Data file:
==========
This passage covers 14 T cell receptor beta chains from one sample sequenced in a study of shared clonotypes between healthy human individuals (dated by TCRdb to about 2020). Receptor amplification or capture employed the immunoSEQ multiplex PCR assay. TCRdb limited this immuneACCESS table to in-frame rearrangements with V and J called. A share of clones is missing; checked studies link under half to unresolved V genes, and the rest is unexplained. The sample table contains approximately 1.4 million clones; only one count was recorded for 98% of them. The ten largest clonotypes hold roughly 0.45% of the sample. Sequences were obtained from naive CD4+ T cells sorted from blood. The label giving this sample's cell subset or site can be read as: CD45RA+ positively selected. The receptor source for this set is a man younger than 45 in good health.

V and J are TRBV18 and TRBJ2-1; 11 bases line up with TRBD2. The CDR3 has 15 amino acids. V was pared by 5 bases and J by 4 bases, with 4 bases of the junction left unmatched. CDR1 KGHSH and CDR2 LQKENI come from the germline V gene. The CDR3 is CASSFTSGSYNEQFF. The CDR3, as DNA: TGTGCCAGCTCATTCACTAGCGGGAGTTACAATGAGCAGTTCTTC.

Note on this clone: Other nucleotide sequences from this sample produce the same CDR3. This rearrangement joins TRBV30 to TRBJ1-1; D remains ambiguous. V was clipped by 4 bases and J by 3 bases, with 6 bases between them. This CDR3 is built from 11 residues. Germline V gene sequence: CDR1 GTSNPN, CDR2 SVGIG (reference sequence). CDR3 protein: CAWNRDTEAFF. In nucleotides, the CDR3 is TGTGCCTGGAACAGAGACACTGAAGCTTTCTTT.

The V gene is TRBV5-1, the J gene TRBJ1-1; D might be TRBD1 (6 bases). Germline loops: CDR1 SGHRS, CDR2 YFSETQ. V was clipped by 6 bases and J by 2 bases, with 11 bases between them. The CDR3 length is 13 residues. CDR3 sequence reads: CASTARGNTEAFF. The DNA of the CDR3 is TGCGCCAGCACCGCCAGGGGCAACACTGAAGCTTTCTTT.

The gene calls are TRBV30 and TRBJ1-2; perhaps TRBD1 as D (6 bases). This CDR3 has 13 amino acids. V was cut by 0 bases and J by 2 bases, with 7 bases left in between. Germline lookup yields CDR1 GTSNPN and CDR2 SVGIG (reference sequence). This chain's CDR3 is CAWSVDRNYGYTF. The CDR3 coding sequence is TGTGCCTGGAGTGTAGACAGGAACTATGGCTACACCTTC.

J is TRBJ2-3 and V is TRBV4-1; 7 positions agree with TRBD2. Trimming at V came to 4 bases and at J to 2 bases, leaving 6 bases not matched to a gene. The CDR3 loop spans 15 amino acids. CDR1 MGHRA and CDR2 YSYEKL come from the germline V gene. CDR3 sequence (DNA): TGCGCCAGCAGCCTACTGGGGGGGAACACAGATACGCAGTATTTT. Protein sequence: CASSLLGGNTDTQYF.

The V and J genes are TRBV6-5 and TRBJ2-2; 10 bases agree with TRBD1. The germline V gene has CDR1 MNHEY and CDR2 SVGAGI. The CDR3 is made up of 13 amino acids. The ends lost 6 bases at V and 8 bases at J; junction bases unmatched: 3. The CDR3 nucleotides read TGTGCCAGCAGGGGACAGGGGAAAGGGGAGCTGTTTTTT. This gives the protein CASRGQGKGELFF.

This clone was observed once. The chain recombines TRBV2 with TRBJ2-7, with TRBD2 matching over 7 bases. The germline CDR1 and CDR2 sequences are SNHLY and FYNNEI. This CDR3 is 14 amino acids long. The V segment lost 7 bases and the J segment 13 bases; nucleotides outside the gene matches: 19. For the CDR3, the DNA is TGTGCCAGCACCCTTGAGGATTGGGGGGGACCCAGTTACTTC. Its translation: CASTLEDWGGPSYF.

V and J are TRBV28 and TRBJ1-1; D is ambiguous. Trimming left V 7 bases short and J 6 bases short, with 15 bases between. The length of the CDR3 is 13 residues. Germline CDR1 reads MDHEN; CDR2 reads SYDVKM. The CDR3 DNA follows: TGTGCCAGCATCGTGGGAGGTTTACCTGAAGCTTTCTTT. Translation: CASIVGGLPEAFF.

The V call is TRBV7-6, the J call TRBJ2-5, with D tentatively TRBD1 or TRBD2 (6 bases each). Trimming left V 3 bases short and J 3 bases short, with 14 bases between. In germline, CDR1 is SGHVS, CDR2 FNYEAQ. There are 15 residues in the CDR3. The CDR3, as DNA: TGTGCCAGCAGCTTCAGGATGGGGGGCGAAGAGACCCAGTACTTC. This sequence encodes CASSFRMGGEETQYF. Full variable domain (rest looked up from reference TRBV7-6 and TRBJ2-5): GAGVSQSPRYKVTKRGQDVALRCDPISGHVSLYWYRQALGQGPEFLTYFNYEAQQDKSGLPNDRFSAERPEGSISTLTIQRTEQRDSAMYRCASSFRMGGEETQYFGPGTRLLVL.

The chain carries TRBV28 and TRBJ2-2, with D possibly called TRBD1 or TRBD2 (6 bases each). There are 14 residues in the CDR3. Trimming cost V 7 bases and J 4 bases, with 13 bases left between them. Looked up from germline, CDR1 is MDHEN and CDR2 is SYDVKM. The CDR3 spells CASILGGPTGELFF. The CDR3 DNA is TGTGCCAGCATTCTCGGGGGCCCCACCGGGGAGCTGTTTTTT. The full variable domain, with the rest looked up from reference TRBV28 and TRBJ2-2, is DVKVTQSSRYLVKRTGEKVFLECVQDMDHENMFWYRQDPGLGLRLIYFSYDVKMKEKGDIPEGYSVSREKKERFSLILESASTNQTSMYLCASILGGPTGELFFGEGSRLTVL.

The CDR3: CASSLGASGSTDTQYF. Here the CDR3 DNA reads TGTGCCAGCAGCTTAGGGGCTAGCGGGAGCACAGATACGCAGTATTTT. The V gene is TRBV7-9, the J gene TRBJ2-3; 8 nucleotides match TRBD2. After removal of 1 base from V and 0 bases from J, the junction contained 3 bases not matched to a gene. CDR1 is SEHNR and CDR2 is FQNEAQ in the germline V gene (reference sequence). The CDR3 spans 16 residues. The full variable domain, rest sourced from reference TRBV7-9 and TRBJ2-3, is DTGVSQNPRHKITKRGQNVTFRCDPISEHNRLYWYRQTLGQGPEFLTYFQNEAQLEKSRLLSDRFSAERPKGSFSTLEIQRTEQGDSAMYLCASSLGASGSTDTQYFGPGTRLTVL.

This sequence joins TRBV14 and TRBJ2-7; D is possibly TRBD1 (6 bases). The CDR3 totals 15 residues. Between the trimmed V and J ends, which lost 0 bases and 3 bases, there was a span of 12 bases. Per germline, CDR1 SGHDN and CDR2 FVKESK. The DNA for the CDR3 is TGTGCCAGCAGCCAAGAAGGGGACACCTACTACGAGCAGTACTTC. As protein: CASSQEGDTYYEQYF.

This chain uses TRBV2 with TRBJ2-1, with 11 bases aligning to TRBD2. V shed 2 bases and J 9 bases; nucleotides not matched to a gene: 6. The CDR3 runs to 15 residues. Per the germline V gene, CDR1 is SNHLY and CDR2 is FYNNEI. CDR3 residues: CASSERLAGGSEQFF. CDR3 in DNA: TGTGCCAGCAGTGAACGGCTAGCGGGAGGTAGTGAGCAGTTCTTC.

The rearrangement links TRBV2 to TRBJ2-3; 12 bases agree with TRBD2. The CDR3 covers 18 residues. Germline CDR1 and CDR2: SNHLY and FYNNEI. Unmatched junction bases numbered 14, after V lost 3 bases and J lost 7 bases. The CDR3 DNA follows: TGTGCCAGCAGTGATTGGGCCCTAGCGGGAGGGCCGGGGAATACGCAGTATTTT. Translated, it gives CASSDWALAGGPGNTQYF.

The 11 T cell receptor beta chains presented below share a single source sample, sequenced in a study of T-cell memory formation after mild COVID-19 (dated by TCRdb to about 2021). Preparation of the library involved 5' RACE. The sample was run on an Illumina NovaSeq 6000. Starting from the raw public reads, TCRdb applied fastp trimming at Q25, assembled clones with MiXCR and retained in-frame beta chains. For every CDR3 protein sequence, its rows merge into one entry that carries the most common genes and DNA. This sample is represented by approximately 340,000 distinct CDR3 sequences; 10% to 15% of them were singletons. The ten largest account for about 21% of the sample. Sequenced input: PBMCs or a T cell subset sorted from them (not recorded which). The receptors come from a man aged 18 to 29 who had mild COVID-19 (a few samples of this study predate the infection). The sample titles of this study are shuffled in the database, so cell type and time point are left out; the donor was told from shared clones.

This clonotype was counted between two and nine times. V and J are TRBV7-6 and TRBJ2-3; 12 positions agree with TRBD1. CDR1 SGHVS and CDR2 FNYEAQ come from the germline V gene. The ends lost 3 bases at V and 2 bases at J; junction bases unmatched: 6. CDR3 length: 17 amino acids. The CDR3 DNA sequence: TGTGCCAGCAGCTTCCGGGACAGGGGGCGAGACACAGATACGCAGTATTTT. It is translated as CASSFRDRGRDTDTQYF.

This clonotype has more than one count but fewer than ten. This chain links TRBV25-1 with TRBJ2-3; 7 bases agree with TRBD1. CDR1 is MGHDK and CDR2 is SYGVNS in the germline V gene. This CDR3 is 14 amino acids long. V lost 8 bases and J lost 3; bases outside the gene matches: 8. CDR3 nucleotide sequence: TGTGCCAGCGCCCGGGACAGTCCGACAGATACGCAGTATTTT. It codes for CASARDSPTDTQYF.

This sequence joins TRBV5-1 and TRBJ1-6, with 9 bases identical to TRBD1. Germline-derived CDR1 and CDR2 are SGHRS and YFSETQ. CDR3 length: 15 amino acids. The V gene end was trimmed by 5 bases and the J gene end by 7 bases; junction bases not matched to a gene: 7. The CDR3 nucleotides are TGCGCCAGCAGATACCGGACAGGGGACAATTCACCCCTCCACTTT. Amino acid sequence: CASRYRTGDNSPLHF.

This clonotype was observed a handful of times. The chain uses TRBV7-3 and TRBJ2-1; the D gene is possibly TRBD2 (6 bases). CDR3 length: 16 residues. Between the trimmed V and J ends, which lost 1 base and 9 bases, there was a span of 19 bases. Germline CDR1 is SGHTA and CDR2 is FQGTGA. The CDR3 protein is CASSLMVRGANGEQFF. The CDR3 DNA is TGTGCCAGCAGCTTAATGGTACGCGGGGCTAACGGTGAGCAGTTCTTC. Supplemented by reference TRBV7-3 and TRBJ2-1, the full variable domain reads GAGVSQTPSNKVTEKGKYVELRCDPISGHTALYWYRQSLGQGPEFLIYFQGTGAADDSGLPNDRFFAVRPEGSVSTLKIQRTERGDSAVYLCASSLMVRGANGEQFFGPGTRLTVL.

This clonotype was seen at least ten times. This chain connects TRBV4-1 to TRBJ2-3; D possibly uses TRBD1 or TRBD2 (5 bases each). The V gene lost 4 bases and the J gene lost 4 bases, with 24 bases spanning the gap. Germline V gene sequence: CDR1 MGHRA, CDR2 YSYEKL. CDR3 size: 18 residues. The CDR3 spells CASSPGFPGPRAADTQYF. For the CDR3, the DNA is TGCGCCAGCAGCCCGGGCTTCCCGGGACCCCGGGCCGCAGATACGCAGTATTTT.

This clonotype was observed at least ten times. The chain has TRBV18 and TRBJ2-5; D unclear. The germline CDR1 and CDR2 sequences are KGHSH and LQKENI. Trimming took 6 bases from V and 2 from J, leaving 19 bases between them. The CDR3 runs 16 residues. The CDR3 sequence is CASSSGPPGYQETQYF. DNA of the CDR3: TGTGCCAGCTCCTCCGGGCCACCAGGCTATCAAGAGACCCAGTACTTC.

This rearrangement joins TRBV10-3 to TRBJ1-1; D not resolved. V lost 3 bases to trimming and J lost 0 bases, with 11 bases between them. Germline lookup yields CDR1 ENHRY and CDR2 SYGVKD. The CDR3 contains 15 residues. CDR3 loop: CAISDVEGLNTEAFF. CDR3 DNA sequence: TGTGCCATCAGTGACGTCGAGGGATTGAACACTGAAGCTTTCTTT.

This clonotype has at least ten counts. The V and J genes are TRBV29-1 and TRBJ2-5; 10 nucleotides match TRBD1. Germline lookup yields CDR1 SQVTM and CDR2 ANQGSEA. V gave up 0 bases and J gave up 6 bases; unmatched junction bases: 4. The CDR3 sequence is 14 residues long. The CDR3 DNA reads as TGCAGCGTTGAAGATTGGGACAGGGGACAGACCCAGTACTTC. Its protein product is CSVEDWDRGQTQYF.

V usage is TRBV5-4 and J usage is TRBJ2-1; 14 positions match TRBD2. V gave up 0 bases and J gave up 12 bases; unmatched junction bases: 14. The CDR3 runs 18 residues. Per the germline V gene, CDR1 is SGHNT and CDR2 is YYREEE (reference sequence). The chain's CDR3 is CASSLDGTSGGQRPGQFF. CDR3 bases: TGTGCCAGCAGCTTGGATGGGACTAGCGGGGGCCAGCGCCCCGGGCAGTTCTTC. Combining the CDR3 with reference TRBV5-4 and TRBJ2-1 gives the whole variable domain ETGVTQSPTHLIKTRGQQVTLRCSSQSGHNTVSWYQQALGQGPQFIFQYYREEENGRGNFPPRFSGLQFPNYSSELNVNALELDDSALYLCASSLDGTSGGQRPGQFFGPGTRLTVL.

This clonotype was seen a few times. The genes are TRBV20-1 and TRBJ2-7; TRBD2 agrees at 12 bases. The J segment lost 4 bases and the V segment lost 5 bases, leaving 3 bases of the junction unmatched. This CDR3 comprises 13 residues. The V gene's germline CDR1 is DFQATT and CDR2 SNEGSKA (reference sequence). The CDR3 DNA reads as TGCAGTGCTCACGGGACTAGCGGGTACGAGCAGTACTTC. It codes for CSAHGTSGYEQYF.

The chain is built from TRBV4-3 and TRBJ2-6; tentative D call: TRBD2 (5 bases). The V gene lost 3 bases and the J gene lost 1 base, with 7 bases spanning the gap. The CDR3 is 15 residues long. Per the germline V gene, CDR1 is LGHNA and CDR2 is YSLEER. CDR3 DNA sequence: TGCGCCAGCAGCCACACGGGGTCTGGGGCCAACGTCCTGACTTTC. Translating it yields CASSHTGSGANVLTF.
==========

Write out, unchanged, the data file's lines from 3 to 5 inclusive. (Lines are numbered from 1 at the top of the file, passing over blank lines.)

Note on this clone: Other nucleotide sequences from this sample produce the same CDR3. This rearrangement joins TRBV30 to TRBJ1-1; D remains ambiguous. V was clipped by 4 bases and J by 3 bases, with 6 bases between them. This CDR3 is built from 11 residues. Germline V gene sequence: CDR1 GTSNPN, CDR2 SVGIG (reference sequence). CDR3 protein: CAWNRDTEAFF. In nucleotides, the CDR3 is TGTGCCTGGAACAGAGACACTGAAGCTTTCTTT.

The V gene is TRBV5-1, the J gene TRBJ1-1; D might be TRBD1 (6 bases). Germline loops: CDR1 SGHRS, CDR2 YFSETQ. V was clipped by 6 bases and J by 2 bases, with 11 bases between them. The CDR3 length is 13 residues. CDR3 sequence reads: CASTARGNTEAFF. The DNA of the CDR3 is TGCGCCAGCACCGCCAGGGGCAACACTGAAGCTTTCTTT.

The gene calls are TRBV30 and TRBJ1-2; perhaps TRBD1 as D (6 bases). This CDR3 has 13 amino acids. V was cut by 0 bases and J by 2 bases, with 7 bases left in between. Germline lookup yields CDR1 GTSNPN and CDR2 SVGIG (reference sequence). This chain's CDR3 is CAWSVDRNYGYTF. The CDR3 coding sequence is TGTGCCTGGAGTGTAGACAGGAACTATGGCTACACCTTC.